Each of us is made of a unique mix of these three doshas. When you ‘get started’ with Ayurveda you will learn about the physical and mental expressions of each of these doshas and often find great recognition of the doshas in your own likes, dislikes and tendencies. This is your first step to self understanding from an Ayurvedic perspective ( I would say: continue learning if you find yourself at that spot!).


Back to the seasonal detox. The seasons, being part of nature are also governed by the three doshas:

  • Summer is due to its heat and the sun shining strong and long hours a day governed by Pitta dosha. The fire element is ON.
  • Autumn is governed by Vata dosha. As days get colder the wind starts blowing, leaving our hair and skin suddenly dry and its irregular and ever-changeable tendencies can leave us feeling a bit scattered, chaotic and even anxious.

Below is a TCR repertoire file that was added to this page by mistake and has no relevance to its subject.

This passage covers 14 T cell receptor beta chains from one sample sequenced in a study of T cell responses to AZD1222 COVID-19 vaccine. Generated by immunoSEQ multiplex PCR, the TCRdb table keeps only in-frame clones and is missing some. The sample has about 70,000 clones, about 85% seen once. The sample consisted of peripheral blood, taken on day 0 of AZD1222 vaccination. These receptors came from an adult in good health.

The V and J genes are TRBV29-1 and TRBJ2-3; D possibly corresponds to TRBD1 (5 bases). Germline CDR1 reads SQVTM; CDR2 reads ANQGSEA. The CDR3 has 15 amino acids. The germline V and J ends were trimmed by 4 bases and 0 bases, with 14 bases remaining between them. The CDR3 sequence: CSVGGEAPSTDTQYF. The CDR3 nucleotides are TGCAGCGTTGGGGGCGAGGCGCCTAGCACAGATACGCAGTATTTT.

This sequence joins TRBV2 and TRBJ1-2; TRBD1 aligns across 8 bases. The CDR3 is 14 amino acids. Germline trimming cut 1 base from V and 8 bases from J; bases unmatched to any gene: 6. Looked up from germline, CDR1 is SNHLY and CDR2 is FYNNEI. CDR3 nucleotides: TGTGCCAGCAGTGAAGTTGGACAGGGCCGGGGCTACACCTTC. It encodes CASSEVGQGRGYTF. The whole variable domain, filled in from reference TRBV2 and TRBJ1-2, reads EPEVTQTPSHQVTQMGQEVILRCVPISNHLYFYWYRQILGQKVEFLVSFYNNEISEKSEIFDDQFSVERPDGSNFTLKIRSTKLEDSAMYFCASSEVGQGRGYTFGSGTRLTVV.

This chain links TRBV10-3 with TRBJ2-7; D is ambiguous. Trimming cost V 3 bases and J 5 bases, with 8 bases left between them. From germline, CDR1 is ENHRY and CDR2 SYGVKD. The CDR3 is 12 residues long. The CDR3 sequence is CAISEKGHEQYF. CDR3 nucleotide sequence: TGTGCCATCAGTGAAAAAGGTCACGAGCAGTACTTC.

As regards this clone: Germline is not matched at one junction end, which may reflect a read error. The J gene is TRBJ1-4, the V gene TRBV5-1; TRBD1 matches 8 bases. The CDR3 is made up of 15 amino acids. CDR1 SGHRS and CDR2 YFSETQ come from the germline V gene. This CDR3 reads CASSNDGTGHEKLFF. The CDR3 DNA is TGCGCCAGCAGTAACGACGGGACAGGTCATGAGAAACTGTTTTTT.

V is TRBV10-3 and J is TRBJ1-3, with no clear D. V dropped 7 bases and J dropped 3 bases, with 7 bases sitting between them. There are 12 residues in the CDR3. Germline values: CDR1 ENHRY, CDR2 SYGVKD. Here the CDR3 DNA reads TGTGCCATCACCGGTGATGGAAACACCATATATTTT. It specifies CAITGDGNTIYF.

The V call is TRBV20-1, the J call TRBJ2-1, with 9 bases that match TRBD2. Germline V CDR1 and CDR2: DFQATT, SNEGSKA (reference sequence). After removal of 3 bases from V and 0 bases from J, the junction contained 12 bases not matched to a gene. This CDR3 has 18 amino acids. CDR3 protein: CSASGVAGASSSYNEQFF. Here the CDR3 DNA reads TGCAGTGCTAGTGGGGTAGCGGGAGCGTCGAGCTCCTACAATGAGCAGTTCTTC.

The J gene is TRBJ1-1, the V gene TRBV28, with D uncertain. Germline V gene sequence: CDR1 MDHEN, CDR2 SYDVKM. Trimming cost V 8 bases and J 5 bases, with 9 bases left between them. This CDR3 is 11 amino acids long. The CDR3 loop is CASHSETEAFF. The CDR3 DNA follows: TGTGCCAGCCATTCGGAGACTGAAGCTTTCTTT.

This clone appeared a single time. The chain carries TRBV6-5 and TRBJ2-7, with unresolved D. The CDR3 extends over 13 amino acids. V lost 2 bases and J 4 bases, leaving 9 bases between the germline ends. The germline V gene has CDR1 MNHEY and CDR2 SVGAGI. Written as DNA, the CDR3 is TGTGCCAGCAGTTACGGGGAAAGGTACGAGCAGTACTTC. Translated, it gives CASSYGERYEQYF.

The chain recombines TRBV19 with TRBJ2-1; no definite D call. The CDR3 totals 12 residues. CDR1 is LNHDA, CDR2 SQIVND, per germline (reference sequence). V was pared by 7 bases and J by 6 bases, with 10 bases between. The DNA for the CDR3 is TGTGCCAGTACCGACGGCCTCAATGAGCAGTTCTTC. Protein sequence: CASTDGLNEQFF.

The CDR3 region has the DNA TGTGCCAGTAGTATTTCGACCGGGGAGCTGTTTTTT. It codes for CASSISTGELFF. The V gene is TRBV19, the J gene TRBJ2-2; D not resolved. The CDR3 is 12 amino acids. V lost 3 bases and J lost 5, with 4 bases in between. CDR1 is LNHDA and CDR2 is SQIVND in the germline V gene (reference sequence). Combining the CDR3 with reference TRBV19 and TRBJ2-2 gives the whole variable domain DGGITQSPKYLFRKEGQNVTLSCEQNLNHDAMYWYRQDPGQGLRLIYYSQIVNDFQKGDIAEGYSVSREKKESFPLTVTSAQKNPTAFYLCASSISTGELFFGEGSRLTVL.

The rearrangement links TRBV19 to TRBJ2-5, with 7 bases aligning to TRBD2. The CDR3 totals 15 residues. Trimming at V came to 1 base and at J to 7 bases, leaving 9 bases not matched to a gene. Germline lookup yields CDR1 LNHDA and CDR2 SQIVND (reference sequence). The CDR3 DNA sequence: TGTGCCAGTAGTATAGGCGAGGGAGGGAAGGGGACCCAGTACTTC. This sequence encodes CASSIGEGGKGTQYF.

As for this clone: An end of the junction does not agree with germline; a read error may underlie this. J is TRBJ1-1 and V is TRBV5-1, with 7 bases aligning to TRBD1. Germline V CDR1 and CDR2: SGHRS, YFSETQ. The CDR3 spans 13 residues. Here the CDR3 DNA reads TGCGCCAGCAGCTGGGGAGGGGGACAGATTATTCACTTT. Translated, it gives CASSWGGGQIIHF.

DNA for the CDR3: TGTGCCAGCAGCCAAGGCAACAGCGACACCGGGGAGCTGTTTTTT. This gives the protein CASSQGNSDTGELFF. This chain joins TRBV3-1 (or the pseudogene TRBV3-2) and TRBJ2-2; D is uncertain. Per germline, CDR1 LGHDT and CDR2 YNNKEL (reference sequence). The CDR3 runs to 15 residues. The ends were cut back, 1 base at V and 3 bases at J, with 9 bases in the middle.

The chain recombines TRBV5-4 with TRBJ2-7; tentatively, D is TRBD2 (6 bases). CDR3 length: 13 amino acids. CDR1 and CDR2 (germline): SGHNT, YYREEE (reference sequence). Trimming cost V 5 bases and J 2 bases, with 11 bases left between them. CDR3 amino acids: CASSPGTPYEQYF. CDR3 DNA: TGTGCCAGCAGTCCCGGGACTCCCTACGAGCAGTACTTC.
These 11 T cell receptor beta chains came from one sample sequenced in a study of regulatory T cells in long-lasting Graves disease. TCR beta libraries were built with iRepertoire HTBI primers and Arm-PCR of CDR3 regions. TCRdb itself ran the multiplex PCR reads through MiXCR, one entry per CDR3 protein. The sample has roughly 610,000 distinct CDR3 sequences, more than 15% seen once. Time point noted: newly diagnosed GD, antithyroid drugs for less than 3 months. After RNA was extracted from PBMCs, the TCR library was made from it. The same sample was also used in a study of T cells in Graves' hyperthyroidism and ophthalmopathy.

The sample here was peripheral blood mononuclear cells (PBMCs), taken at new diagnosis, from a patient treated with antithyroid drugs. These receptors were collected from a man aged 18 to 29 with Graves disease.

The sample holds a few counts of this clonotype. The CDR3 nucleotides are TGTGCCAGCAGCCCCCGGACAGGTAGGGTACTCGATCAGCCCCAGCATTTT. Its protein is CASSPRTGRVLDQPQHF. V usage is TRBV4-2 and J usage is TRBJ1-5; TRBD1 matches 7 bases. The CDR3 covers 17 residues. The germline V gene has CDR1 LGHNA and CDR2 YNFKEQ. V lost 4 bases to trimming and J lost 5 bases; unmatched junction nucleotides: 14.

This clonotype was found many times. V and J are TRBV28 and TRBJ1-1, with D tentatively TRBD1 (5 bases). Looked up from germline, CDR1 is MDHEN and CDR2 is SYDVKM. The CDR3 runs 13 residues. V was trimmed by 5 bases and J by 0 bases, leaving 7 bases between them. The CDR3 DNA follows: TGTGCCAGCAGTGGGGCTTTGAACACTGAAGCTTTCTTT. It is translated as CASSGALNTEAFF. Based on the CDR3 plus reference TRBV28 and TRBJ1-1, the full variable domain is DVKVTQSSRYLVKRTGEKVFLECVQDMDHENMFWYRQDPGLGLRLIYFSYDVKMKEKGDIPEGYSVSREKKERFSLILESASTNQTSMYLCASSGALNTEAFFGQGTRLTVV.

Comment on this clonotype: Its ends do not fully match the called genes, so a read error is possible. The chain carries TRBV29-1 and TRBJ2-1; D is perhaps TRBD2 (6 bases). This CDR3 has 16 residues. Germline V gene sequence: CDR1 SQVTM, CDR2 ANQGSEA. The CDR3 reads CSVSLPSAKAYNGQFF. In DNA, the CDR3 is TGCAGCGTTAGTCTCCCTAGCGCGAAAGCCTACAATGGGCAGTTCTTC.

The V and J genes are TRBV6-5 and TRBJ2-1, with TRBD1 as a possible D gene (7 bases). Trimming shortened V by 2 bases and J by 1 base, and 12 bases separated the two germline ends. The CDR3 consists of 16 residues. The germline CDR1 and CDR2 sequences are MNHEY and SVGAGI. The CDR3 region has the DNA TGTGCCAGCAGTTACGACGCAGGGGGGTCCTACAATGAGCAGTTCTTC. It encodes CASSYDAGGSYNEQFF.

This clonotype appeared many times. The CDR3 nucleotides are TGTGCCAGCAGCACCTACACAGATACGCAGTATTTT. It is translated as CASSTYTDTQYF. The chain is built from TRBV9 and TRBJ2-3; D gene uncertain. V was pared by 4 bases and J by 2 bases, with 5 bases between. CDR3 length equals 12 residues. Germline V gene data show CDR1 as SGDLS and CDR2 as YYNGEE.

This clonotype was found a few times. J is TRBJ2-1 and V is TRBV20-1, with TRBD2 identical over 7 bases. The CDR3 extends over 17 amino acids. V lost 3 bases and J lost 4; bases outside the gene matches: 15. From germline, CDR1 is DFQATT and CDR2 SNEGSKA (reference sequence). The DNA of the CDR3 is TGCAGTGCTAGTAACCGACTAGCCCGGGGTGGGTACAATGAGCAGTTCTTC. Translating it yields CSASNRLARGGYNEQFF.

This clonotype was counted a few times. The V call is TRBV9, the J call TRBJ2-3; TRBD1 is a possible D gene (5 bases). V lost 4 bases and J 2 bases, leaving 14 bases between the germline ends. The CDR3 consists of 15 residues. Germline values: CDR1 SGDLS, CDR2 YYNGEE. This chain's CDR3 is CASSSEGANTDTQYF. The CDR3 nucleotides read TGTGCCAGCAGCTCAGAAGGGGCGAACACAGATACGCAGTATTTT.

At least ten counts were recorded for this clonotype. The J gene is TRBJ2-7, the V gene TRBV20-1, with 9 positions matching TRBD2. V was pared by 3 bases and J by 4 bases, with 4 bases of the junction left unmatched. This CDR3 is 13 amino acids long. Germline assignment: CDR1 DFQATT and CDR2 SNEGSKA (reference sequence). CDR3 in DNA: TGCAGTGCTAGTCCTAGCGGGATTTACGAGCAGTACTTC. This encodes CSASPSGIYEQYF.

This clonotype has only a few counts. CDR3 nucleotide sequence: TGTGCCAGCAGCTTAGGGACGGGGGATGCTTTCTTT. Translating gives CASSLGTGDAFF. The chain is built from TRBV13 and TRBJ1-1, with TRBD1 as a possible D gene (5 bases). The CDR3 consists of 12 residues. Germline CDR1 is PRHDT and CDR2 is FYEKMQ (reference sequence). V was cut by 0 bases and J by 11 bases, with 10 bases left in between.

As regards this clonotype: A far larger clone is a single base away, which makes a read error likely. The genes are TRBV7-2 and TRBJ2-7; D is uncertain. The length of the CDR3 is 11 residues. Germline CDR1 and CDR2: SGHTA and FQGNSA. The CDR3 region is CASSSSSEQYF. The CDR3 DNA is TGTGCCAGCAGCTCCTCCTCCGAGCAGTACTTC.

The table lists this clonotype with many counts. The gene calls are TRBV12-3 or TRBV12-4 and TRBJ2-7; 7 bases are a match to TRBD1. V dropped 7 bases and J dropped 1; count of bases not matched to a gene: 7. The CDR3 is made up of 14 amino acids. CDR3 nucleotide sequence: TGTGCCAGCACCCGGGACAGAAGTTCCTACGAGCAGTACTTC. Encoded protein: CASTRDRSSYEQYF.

• Winter time. Depending on the ‘type of winter’ either Vata or Kapha dosha prevails.
    A Kapha winter is a winter with cool weather, a thick pack of snow, the air still and dull (not windy like autumn) hanging ‘heavy’ in the sky.
    A Vata winter feels more like a continuation of autumn, just a little colder: the wind still blowing heavenly, sweeping us left and right. One moment it is raining, the next it is dry and the next moment their is a huge storm, breaking off branches from the trees.
  • The start of spring if a lighter variation of winter time….. prevailed by Kapha and/or Vata dosha. The warmer it gets the more Pitta sets in, in anticipation to summer time.